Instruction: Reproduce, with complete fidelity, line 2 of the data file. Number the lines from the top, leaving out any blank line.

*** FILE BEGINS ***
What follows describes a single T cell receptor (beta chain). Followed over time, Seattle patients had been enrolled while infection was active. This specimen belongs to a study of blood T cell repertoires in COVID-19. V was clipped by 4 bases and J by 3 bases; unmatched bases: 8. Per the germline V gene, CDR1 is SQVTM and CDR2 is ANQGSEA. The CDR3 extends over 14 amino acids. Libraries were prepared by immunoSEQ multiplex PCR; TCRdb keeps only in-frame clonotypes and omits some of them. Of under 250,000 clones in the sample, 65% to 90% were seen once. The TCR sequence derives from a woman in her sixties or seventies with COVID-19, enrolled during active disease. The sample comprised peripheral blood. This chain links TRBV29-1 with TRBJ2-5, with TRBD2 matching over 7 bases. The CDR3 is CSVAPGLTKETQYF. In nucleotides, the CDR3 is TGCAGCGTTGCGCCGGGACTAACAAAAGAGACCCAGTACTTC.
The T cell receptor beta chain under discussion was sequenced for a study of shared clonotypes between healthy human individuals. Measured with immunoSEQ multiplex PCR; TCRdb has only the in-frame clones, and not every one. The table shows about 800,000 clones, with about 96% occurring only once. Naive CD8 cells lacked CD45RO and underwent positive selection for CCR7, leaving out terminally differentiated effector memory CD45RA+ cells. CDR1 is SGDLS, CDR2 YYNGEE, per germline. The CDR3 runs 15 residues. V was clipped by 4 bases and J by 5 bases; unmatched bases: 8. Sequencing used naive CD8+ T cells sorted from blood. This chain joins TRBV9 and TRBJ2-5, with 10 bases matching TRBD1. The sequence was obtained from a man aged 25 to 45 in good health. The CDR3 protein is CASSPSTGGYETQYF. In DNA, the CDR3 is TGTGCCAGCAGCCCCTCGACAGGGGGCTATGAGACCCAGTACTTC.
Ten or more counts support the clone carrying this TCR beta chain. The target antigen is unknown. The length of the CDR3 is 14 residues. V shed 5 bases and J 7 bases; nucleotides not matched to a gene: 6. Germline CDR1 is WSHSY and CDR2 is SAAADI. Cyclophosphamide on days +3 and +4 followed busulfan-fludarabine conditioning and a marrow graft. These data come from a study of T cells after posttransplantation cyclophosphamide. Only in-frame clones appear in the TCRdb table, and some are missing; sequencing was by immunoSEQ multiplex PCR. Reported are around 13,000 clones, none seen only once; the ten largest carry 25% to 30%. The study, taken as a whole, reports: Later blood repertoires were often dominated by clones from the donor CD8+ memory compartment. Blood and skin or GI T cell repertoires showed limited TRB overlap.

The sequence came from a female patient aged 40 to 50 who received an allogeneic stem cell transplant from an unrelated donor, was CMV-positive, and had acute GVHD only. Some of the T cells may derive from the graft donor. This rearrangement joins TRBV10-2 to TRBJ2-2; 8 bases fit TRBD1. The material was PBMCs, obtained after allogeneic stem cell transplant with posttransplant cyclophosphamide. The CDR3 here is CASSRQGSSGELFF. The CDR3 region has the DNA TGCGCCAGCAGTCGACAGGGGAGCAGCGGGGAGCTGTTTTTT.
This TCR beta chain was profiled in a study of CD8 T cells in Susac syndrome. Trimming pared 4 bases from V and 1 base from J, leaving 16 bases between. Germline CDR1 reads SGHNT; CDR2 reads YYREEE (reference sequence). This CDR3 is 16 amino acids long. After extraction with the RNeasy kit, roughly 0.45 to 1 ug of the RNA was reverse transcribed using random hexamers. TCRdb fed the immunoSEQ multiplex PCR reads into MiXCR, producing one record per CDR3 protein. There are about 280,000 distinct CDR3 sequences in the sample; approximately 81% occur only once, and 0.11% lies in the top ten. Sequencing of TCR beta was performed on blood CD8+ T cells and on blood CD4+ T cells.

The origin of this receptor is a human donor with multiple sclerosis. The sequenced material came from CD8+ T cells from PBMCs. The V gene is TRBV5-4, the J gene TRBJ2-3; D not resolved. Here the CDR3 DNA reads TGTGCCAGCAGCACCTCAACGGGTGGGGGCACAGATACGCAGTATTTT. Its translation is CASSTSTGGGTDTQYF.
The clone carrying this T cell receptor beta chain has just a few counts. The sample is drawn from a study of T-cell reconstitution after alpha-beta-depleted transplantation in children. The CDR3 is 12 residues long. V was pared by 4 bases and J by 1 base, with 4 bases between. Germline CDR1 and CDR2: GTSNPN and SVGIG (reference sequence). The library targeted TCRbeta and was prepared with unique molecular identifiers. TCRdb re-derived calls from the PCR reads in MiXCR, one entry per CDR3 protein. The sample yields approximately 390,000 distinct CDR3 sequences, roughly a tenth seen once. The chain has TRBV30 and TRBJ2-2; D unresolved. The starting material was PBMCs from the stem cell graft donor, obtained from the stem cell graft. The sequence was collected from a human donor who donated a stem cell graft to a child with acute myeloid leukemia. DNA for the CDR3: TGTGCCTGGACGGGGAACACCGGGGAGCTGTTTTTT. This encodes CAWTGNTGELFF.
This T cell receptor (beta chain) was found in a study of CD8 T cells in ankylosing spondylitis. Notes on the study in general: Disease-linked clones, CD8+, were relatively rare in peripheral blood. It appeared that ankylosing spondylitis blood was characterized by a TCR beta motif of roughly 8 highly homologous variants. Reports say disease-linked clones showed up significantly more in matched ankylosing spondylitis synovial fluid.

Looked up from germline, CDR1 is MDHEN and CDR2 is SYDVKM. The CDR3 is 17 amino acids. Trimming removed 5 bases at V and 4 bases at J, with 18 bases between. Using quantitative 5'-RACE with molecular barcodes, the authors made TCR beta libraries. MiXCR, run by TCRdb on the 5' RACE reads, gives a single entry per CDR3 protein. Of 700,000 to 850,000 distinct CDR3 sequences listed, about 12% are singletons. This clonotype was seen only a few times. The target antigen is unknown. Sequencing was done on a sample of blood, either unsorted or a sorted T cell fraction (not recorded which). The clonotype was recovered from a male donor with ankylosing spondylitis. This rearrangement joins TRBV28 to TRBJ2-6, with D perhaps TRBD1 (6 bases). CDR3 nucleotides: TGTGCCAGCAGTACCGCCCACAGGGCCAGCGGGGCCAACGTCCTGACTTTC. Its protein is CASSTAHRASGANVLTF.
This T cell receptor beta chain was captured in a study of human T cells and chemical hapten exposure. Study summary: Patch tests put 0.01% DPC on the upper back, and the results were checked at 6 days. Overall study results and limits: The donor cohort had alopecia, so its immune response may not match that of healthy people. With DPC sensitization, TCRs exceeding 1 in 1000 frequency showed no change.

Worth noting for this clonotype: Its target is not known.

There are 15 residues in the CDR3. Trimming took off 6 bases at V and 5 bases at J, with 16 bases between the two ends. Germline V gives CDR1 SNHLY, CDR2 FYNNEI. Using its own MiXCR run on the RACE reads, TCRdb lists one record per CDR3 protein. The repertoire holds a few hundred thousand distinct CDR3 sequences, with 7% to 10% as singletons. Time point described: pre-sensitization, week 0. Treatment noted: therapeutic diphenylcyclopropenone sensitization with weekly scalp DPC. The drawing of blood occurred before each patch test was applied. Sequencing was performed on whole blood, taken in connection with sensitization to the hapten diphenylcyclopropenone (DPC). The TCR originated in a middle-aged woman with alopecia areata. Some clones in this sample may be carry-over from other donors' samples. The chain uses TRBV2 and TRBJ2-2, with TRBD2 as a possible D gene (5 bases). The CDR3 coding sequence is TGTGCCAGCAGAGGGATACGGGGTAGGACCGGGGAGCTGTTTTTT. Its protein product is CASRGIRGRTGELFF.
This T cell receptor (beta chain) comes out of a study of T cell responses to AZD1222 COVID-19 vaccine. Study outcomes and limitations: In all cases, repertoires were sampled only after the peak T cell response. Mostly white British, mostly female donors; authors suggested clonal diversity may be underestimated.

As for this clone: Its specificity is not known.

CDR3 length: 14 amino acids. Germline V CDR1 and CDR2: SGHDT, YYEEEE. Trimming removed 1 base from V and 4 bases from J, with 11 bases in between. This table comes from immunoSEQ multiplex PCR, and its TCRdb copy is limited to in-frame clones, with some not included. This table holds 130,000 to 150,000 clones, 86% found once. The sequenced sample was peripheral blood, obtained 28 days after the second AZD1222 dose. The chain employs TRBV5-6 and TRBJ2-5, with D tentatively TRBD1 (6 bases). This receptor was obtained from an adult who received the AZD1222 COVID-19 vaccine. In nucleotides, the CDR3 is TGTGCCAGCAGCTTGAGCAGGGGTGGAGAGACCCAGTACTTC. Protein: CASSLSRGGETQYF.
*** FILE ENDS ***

The T cell receptor beta chain under discussion was sequenced for a study of shared clonotypes between healthy human individuals. Measured with immunoSEQ multiplex PCR; TCRdb has only the in-frame clones, and not every one. The table shows about 800,000 clones, with about 96% occurring only once. Naive CD8 cells lacked CD45RO and underwent positive selection for CCR7, leaving out terminally differentiated effector memory CD45RA+ cells. CDR1 is SGDLS, CDR2 YYNGEE, per germline. The CDR3 runs 15 residues. V was clipped by 4 bases and J by 5 bases; unmatched bases: 8. Sequencing used naive CD8+ T cells sorted from blood. This chain joins TRBV9 and TRBJ2-5, with 10 bases matching TRBD1. The sequence was obtained from a man aged 25 to 45 in good health. The CDR3 protein is CASSPSTGGYETQYF. In DNA, the CDR3 is TGTGCCAGCAGCCCCTCGACAGGGGGCTATGAGACCCAGTACTTC.